Torture now an accepted way of doing business in Canada?

The media has reported that the Conservative government has secretly ordered the Canadian military to share information with allies, even in cases where there is a serious risk that sharing this information could lead to individuals being tortured.

“The use of torture can never be justified in a modern society that maintains that it supports the many statements agreed at the United Nations with respect to human rights and the rule of law,” argued Elizabeth May, Leader of the Green Party of Canada.

“Like most Canadians, the Green Party places a high value on the rights and dignity of the individual. Torture is not acceptable; information should never be provided to a foreign country where there is a credible risk that it will cause or contribute to the use of torture.”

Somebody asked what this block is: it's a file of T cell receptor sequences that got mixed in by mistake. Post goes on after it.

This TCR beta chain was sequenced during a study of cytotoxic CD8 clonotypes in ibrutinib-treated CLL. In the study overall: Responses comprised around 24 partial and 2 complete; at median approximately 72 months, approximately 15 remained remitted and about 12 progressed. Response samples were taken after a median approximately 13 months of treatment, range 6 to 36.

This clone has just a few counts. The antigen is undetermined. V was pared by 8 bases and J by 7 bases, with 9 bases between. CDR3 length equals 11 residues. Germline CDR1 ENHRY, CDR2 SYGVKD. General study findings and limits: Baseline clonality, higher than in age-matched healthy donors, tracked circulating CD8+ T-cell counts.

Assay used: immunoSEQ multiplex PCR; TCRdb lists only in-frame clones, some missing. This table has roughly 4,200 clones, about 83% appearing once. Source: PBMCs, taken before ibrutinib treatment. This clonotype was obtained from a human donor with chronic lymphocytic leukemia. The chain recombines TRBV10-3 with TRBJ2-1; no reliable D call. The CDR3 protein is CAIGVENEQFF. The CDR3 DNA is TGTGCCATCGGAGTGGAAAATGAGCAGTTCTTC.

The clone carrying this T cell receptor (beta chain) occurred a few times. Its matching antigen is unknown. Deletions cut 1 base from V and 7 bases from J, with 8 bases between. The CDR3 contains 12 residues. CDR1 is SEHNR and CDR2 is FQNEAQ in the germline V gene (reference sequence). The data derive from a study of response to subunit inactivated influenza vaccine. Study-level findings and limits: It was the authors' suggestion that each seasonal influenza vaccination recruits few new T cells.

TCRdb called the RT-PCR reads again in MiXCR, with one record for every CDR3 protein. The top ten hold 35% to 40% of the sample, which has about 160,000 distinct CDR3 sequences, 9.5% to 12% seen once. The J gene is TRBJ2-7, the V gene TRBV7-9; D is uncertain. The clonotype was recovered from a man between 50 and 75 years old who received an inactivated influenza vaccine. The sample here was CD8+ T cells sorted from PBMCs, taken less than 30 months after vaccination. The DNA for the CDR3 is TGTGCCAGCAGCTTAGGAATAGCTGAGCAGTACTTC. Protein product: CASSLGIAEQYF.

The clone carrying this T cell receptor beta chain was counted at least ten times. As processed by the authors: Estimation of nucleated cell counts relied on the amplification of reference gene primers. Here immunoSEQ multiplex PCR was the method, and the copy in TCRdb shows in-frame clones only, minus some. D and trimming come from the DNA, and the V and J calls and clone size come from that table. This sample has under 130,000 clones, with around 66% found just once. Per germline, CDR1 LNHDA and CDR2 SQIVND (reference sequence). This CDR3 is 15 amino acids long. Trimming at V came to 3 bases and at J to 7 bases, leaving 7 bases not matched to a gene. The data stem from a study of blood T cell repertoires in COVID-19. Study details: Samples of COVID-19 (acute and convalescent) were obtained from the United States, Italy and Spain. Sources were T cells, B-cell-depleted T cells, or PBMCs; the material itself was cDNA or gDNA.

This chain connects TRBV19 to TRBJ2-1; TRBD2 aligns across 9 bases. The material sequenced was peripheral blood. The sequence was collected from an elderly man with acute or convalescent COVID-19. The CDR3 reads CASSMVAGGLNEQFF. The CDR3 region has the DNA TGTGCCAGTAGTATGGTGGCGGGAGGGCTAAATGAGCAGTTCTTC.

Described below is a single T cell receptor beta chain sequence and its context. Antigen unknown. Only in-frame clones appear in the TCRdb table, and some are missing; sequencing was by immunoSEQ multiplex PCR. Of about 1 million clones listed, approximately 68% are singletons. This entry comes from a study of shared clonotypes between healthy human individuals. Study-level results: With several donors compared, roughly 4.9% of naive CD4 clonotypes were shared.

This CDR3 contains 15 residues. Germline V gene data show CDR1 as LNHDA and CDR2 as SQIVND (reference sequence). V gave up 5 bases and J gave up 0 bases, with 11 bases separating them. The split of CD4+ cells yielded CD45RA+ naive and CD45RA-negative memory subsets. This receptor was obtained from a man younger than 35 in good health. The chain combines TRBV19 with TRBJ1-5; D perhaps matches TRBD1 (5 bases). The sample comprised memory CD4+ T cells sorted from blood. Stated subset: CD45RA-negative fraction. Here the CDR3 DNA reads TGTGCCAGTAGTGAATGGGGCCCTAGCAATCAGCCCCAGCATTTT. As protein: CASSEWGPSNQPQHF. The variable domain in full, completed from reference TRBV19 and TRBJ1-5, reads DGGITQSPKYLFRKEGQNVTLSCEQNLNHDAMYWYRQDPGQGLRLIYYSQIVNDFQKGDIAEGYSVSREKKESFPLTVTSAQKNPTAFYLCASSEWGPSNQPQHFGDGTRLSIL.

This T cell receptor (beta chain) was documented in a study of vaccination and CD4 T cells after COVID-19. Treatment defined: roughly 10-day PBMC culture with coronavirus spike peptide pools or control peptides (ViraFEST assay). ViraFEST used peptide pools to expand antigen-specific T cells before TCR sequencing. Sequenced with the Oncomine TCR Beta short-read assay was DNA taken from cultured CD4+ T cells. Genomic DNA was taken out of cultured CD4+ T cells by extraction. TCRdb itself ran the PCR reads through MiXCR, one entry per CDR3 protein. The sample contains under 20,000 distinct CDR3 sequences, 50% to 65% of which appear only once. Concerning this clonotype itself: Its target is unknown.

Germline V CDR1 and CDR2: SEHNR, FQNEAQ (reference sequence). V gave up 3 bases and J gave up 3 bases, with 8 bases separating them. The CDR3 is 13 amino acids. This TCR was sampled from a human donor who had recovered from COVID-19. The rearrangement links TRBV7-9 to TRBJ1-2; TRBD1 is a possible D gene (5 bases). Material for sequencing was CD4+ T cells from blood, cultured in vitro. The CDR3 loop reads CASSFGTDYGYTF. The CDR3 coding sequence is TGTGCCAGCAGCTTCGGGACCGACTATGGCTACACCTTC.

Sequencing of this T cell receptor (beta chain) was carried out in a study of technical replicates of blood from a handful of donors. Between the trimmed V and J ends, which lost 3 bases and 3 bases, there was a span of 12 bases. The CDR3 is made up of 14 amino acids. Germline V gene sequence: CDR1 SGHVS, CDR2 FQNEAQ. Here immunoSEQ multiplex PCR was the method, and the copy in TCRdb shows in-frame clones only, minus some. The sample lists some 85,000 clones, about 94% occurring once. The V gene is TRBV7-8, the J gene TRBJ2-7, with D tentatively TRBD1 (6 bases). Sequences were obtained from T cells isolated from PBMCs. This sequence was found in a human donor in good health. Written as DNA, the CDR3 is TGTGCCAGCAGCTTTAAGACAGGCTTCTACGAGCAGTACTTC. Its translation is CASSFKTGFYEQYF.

The well-known Canadian figure Maher Arar is an example of how the sharing of false information can lead to false arrest and torture. He was detained in New York in September 2002 and deported soon after by U.S. authorities, and ended up in a Syrian prison where he was tortured and forced to give false confessions. Justice Dennis O’Connor concluded that faulty information the RCMP passed on to the Americans very likely led to the Ottawa telecommunications engineer’s traumatic detention.

How pervasive this new policy is can be demonstrated by the fact that no less than 5 government agencies are now involved in sharing information, regardless of the risk.

”Can any Canadians feel secure if respect for national and international laws are dismissed by the government?” queried Joe Foster, Green Party of Canada Human Rights Critic.